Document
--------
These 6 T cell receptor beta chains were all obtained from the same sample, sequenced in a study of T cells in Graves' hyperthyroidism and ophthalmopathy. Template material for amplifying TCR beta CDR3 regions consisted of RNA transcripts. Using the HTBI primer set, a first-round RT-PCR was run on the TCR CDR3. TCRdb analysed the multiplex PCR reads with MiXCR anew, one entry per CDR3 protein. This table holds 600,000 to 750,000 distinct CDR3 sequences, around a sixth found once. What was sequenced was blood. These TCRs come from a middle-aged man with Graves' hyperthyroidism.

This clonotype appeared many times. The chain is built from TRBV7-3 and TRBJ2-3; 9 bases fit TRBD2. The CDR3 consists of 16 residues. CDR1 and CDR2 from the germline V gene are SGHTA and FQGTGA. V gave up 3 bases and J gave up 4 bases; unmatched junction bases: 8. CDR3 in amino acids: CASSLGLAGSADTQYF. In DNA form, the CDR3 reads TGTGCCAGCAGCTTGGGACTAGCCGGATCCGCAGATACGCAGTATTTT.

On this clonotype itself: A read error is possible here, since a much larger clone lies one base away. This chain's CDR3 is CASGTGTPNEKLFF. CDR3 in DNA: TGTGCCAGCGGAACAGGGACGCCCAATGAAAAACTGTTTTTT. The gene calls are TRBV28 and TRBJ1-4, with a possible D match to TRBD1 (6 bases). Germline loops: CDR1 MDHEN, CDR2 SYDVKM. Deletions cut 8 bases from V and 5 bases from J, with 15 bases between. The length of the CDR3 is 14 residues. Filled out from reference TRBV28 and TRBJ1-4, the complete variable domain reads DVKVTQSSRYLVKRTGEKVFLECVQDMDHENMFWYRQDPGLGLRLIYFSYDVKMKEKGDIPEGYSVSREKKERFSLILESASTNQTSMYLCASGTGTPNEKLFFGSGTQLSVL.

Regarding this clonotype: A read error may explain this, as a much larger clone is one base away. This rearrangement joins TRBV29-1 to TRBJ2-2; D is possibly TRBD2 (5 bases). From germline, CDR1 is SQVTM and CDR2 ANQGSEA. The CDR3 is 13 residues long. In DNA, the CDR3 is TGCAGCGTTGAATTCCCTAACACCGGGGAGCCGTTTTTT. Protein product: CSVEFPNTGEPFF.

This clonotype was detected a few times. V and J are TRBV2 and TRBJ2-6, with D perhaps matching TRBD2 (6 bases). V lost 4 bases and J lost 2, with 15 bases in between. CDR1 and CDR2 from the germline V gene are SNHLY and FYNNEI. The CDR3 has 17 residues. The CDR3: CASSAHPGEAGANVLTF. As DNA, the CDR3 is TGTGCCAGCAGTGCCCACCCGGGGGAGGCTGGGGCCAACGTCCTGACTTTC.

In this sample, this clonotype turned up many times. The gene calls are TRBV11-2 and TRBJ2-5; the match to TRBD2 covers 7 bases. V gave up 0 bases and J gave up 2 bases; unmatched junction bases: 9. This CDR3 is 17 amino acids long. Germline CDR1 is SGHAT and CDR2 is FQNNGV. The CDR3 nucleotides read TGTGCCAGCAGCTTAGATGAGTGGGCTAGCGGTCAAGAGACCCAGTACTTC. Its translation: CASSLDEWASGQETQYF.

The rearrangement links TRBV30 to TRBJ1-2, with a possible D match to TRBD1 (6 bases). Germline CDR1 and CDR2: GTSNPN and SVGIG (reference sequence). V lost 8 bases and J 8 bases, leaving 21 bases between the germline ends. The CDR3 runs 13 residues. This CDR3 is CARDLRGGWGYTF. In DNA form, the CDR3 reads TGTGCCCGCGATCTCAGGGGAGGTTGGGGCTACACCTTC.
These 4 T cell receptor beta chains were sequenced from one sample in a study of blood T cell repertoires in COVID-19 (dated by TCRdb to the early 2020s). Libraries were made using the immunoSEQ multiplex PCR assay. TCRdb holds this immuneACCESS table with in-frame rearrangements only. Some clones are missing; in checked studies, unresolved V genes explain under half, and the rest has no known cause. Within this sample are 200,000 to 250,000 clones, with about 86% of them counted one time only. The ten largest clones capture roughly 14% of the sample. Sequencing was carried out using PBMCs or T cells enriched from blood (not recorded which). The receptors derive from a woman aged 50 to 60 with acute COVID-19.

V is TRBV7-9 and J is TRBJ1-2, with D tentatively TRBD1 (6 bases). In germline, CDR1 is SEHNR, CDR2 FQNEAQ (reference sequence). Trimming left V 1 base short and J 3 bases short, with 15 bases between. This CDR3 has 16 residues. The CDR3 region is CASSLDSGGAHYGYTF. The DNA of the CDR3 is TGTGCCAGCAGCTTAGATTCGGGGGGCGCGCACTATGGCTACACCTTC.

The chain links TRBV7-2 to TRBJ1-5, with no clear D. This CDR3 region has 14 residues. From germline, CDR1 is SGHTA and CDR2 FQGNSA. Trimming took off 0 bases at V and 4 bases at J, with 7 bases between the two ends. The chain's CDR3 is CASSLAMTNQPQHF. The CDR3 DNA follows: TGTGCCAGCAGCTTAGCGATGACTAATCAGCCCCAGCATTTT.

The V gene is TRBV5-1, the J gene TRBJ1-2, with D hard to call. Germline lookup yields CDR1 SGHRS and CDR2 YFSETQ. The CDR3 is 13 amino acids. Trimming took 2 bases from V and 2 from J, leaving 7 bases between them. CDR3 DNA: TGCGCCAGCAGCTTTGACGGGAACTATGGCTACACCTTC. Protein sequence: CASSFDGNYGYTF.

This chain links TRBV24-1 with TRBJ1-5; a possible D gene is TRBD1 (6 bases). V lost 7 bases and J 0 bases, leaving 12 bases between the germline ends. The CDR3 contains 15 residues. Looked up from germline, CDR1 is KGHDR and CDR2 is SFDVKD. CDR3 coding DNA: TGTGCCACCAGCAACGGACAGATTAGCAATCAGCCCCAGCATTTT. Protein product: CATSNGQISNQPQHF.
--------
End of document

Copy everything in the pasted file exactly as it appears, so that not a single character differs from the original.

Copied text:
These 6 T cell receptor beta chains were all obtained from the same sample, sequenced in a study of T cells in Graves' hyperthyroidism and ophthalmopathy. Template material for amplifying TCR beta CDR3 regions consisted of RNA transcripts. Using the HTBI primer set, a first-round RT-PCR was run on the TCR CDR3. TCRdb analysed the multiplex PCR reads with MiXCR anew, one entry per CDR3 protein. This table holds 600,000 to 750,000 distinct CDR3 sequences, around a sixth found once. What was sequenced was blood. These TCRs come from a middle-aged man with Graves' hyperthyroidism.

This clonotype appeared many times. The chain is built from TRBV7-3 and TRBJ2-3; 9 bases fit TRBD2. The CDR3 consists of 16 residues. CDR1 and CDR2 from the germline V gene are SGHTA and FQGTGA. V gave up 3 bases and J gave up 4 bases; unmatched junction bases: 8. CDR3 in amino acids: CASSLGLAGSADTQYF. In DNA form, the CDR3 reads TGTGCCAGCAGCTTGGGACTAGCCGGATCCGCAGATACGCAGTATTTT.

On this clonotype itself: A read error is possible here, since a much larger clone lies one base away. This chain's CDR3 is CASGTGTPNEKLFF. CDR3 in DNA: TGTGCCAGCGGAACAGGGACGCCCAATGAAAAACTGTTTTTT. The gene calls are TRBV28 and TRBJ1-4, with a possible D match to TRBD1 (6 bases). Germline loops: CDR1 MDHEN, CDR2 SYDVKM. Deletions cut 8 bases from V and 5 bases from J, with 15 bases between. The length of the CDR3 is 14 residues. Filled out from reference TRBV28 and TRBJ1-4, the complete variable domain reads DVKVTQSSRYLVKRTGEKVFLECVQDMDHENMFWYRQDPGLGLRLIYFSYDVKMKEKGDIPEGYSVSREKKERFSLILESASTNQTSMYLCASGTGTPNEKLFFGSGTQLSVL.

Regarding this clonotype: A read error may explain this, as a much larger clone is one base away. This rearrangement joins TRBV29-1 to TRBJ2-2; D is possibly TRBD2 (5 bases). From germline, CDR1 is SQVTM and CDR2 ANQGSEA. The CDR3 is 13 residues long. In DNA, the CDR3 is TGCAGCGTTGAATTCCCTAACACCGGGGAGCCGTTTTTT. Protein product: CSVEFPNTGEPFF.

This clonotype was detected a few times. V and J are TRBV2 and TRBJ2-6, with D perhaps matching TRBD2 (6 bases). V lost 4 bases and J lost 2, with 15 bases in between. CDR1 and CDR2 from the germline V gene are SNHLY and FYNNEI. The CDR3 has 17 residues. The CDR3: CASSAHPGEAGANVLTF. As DNA, the CDR3 is TGTGCCAGCAGTGCCCACCCGGGGGAGGCTGGGGCCAACGTCCTGACTTTC.

In this sample, this clonotype turned up many times. The gene calls are TRBV11-2 and TRBJ2-5; the match to TRBD2 covers 7 bases. V gave up 0 bases and J gave up 2 bases; unmatched junction bases: 9. This CDR3 is 17 amino acids long. Germline CDR1 is SGHAT and CDR2 is FQNNGV. The CDR3 nucleotides read TGTGCCAGCAGCTTAGATGAGTGGGCTAGCGGTCAAGAGACCCAGTACTTC. Its translation: CASSLDEWASGQETQYF.

The rearrangement links TRBV30 to TRBJ1-2, with a possible D match to TRBD1 (6 bases). Germline CDR1 and CDR2: GTSNPN and SVGIG (reference sequence). V lost 8 bases and J 8 bases, leaving 21 bases between the germline ends. The CDR3 runs 13 residues. This CDR3 is CARDLRGGWGYTF. In DNA form, the CDR3 reads TGTGCCCGCGATCTCAGGGGAGGTTGGGGCTACACCTTC.
These 4 T cell receptor beta chains were sequenced from one sample in a study of blood T cell repertoires in COVID-19 (dated by TCRdb to the early 2020s). Libraries were made using the immunoSEQ multiplex PCR assay. TCRdb holds this immuneACCESS table with in-frame rearrangements only. Some clones are missing; in checked studies, unresolved V genes explain under half, and the rest has no known cause. Within this sample are 200,000 to 250,000 clones, with about 86% of them counted one time only. The ten largest clones capture roughly 14% of the sample. Sequencing was carried out using PBMCs or T cells enriched from blood (not recorded which). The receptors derive from a woman aged 50 to 60 with acute COVID-19.

V is TRBV7-9 and J is TRBJ1-2, with D tentatively TRBD1 (6 bases). In germline, CDR1 is SEHNR, CDR2 FQNEAQ (reference sequence). Trimming left V 1 base short and J 3 bases short, with 15 bases between. This CDR3 has 16 residues. The CDR3 region is CASSLDSGGAHYGYTF. The DNA of the CDR3 is TGTGCCAGCAGCTTAGATTCGGGGGGCGCGCACTATGGCTACACCTTC.

The chain links TRBV7-2 to TRBJ1-5, with no clear D. This CDR3 region has 14 residues. From germline, CDR1 is SGHTA and CDR2 FQGNSA. Trimming took off 0 bases at V and 4 bases at J, with 7 bases between the two ends. The chain's CDR3 is CASSLAMTNQPQHF. The CDR3 DNA follows: TGTGCCAGCAGCTTAGCGATGACTAATCAGCCCCAGCATTTT.

The V gene is TRBV5-1, the J gene TRBJ1-2, with D hard to call. Germline lookup yields CDR1 SGHRS and CDR2 YFSETQ. The CDR3 is 13 amino acids. Trimming took 2 bases from V and 2 from J, leaving 7 bases between them. CDR3 DNA: TGCGCCAGCAGCTTTGACGGGAACTATGGCTACACCTTC. Protein sequence: CASSFDGNYGYTF.

This chain links TRBV24-1 with TRBJ1-5; a possible D gene is TRBD1 (6 bases). V lost 7 bases and J 0 bases, leaving 12 bases between the germline ends. The CDR3 contains 15 residues. Looked up from germline, CDR1 is KGHDR and CDR2 is SFDVKD. CDR3 coding DNA: TGTGCCACCAGCAACGGACAGATTAGCAATCAGCCCCAGCATTTT. Protein product: CATSNGQISNQPQHF.